February 17, 2012
Summify crafted a daily summary of news from your social networks, pulling out links to articles and serving up the most interesting. It prioritized links most shared among your friends, who were weighted by influence, and (to a lesser degree) those most shared in general. It also learned your preferences for links posted by particular users or on particular websites – say, links from your significant other or NYTimes.com articles.
It’s not clear what the Summify team will be doing at Twitter, but it might involve some curation of the stream – for example, in the new #Discover tab on Twitter’s web app. From their announcement:
“We are joining Twitter’s Growth team and will continue to explore ways to help people connect and engage with relevant, timely news…. We are going to focus our efforts on making Twitter even more engaging and useful for you.”
“Our long-term vision at Summify has always been to connect people with the most relevant news for them, in the most time efficient manner. As hundreds of millions of people worldwide are signing up and consuming Twitter, we realized it’s the best platform to execute our vision at a truly global scale. Since Twitter shared this vision with us, joining the company made perfect sense.”
For now, Summify will be removing features – public summaries, profile and influence pages, and autopublish – and eventually stopping email summaries. This has caused some disappointment among committed Summify users, who lament an acquisition that means the death of the product. (For alternatives, check out News.me, Percolate, and Strawberry Jam.) The Summify team will be moving to San Francisco to work in the Twitter office.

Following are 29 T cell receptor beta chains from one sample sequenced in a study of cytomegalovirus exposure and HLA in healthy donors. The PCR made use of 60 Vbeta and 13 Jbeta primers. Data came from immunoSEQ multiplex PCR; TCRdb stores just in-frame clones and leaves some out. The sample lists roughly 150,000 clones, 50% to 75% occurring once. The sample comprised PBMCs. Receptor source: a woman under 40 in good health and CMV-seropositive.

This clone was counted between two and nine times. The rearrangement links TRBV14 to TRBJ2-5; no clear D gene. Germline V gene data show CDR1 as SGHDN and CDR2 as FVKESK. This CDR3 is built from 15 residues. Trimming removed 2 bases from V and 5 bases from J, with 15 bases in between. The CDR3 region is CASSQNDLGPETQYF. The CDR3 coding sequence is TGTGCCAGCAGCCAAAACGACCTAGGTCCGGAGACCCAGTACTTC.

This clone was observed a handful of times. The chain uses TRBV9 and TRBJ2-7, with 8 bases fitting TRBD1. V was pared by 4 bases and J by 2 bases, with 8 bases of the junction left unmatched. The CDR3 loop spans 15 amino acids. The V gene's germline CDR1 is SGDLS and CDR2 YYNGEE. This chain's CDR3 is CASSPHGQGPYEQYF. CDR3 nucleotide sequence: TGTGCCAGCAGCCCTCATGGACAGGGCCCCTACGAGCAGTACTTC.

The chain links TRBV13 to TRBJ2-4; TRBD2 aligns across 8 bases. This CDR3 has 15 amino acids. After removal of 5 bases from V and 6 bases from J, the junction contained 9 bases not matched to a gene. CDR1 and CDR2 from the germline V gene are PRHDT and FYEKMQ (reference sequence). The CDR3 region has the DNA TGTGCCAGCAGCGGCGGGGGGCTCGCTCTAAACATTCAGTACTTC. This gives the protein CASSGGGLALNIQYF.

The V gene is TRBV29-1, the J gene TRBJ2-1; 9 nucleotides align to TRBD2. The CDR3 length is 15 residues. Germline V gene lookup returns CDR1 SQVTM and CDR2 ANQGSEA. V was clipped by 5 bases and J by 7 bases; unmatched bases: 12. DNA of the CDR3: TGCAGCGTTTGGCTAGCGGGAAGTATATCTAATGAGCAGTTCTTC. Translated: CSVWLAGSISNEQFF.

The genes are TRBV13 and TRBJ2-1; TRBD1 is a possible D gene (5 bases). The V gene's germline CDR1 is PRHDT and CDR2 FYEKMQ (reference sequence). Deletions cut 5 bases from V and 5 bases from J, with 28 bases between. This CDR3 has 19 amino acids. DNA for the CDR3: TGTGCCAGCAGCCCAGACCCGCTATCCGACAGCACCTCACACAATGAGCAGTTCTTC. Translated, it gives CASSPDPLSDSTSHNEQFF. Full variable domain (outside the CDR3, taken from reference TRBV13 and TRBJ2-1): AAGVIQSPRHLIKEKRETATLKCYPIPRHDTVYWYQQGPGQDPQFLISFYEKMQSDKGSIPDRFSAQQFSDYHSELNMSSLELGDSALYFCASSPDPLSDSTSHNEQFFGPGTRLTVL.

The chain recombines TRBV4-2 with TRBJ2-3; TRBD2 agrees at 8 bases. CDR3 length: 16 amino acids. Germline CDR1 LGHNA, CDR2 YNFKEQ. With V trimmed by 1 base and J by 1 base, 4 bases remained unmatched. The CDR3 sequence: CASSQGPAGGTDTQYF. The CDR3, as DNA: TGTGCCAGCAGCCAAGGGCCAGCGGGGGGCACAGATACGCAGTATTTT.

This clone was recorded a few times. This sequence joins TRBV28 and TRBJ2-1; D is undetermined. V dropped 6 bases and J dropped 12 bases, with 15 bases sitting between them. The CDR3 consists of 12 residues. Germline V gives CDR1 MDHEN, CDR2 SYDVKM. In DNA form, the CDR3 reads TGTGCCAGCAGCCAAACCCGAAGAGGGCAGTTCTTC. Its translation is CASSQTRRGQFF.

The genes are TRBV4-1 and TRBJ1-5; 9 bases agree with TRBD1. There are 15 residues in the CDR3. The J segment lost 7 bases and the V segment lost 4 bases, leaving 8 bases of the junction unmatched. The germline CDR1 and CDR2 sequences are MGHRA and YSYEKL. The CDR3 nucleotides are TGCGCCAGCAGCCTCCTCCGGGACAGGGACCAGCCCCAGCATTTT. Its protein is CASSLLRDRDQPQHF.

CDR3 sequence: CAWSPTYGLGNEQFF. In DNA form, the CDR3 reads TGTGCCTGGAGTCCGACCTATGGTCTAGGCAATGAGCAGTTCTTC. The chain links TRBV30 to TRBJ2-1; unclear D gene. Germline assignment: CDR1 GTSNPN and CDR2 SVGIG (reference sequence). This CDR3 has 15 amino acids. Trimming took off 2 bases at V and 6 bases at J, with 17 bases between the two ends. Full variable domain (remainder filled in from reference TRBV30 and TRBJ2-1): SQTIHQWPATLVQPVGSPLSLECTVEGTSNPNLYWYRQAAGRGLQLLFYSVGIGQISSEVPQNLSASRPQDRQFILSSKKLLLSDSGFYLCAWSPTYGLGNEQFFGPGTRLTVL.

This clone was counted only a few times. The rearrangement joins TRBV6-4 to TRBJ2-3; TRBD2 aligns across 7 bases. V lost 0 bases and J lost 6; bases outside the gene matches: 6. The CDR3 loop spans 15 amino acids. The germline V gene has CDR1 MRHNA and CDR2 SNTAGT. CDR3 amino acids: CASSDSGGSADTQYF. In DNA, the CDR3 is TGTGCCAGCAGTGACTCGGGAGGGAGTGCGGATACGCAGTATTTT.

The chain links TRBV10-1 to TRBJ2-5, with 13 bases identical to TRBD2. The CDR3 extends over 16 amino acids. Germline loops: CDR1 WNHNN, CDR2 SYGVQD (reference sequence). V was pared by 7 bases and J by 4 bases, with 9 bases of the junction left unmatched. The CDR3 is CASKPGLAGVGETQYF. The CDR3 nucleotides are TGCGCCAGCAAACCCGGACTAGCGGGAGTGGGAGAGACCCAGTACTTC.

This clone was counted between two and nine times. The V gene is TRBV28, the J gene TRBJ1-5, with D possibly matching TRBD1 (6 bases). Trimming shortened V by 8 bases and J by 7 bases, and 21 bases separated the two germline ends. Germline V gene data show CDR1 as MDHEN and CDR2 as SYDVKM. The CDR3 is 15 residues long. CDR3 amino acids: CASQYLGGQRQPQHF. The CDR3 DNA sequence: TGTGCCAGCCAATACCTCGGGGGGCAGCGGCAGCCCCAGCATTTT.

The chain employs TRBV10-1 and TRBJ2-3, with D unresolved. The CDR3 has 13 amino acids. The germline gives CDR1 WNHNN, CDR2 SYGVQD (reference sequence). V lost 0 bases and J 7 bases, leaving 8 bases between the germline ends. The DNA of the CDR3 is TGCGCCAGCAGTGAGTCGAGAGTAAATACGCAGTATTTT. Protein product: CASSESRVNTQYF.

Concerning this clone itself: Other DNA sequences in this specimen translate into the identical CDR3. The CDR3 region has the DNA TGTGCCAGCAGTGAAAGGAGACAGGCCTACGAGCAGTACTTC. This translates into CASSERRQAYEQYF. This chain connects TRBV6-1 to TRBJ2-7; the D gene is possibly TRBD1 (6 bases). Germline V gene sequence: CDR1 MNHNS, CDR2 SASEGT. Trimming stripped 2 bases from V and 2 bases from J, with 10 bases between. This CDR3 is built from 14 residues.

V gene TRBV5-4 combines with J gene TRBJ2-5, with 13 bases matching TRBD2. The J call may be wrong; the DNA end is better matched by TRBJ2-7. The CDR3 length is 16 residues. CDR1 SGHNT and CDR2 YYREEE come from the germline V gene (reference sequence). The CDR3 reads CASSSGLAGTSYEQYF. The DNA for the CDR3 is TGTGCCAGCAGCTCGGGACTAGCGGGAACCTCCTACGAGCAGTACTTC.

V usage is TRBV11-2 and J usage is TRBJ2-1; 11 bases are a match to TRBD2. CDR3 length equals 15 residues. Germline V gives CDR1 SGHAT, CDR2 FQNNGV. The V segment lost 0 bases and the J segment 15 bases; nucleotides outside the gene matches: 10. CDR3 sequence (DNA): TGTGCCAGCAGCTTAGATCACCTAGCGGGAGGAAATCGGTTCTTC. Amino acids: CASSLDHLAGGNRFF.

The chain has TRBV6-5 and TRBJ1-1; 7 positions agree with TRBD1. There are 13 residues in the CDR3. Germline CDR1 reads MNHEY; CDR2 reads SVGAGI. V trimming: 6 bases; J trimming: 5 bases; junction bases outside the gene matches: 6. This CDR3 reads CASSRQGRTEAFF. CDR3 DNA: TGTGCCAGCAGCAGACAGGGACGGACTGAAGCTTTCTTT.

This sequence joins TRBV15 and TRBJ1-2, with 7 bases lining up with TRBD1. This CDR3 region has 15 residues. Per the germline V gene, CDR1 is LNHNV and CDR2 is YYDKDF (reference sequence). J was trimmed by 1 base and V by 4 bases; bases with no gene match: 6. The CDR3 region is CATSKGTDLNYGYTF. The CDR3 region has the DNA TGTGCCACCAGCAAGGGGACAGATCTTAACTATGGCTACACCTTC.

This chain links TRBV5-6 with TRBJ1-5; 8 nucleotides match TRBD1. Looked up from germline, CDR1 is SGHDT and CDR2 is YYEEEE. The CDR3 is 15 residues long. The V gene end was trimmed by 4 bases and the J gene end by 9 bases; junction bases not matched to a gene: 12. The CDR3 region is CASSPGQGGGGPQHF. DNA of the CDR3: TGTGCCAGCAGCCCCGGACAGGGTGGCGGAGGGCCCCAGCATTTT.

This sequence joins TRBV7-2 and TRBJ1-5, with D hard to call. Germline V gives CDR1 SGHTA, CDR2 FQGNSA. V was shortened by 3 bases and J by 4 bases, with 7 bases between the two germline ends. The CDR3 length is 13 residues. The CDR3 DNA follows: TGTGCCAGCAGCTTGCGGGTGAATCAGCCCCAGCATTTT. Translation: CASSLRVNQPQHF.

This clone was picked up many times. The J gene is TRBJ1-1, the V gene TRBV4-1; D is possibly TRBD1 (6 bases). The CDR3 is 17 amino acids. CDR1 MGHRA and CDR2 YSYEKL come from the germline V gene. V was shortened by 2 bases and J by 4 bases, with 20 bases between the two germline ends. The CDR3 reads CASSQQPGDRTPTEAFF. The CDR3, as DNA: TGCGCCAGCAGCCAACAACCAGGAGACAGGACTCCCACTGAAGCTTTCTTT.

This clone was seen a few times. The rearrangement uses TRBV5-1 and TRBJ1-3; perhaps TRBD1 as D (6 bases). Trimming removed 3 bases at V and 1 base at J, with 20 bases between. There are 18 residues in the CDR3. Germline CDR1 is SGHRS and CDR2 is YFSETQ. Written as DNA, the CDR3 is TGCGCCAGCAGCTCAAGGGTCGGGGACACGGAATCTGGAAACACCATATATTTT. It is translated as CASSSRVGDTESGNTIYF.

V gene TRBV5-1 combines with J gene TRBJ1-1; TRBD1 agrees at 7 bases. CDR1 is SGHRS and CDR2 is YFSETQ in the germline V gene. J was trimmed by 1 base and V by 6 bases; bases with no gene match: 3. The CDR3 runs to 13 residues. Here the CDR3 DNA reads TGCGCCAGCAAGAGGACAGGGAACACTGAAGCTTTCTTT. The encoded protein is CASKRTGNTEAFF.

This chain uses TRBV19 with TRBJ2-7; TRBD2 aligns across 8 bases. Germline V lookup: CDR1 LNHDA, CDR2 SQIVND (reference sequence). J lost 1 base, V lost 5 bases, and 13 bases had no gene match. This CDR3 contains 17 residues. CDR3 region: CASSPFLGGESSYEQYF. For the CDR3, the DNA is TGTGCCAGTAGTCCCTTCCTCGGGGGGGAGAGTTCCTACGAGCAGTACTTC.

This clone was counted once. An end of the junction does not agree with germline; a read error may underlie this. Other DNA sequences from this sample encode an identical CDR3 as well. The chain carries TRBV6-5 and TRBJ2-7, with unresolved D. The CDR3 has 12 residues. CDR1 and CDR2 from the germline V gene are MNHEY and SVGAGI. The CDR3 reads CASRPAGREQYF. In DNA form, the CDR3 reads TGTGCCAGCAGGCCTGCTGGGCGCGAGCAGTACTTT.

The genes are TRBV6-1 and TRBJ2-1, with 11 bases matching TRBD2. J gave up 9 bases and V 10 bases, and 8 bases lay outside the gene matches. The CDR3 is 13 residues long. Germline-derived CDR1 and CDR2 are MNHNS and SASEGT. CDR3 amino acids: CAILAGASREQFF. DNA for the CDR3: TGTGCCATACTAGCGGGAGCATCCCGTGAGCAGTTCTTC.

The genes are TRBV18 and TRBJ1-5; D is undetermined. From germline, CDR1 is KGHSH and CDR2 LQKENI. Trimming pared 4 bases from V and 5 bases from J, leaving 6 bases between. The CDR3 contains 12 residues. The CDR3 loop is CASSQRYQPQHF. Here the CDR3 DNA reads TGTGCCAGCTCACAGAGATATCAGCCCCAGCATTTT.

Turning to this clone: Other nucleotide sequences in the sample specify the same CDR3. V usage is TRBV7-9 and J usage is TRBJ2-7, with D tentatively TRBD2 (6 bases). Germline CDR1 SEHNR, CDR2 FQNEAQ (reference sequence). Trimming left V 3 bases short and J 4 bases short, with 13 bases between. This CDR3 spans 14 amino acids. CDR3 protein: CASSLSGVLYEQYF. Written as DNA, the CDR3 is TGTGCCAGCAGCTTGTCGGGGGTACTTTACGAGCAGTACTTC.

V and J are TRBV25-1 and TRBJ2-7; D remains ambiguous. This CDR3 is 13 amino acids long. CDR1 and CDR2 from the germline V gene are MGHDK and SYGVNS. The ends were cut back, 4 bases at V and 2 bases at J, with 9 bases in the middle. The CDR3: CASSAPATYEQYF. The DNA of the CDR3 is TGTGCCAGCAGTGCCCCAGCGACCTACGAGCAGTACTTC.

Cofounder Cristian Strat couldn’t answer my questions about the acquisition process; instead, he shares some general lessons on building a startup below.
Tech Cocktail: What have you learned from your experience with Summify?
Cristian Strat: You need to focus on product and traction. Raising capital, recruiting, legal, and almost every other problem dissolves or becomes trivial when you have a great product and traction.
Consequently, if you have a sucky product that nobody wants to use, everything is infinitely harder.
Tech Cocktail: What has been most challenging?
Strat: I think the most challenging part is managing yourself. It’s an emotional roller-coaster and it’s easy to get carried away, to consider yourself doomed, or to become oblivious to the obstacles you have to avoid.
Tech Cocktail: Were you aiming for an acquisition all along?
Strat: We don’t think in terms of exiting vs. staying independent. We’re aiming to maximize our impact. Some companies are better off staying independent and scaling up but in our case it was better to go with Twitter. Here we can build our vision at a truly global scale and that’s something incredibly exciting and valuable for us!
Tech Cocktail: Anything else you want to add?
Strat: Did I mention product, traction? 🙂
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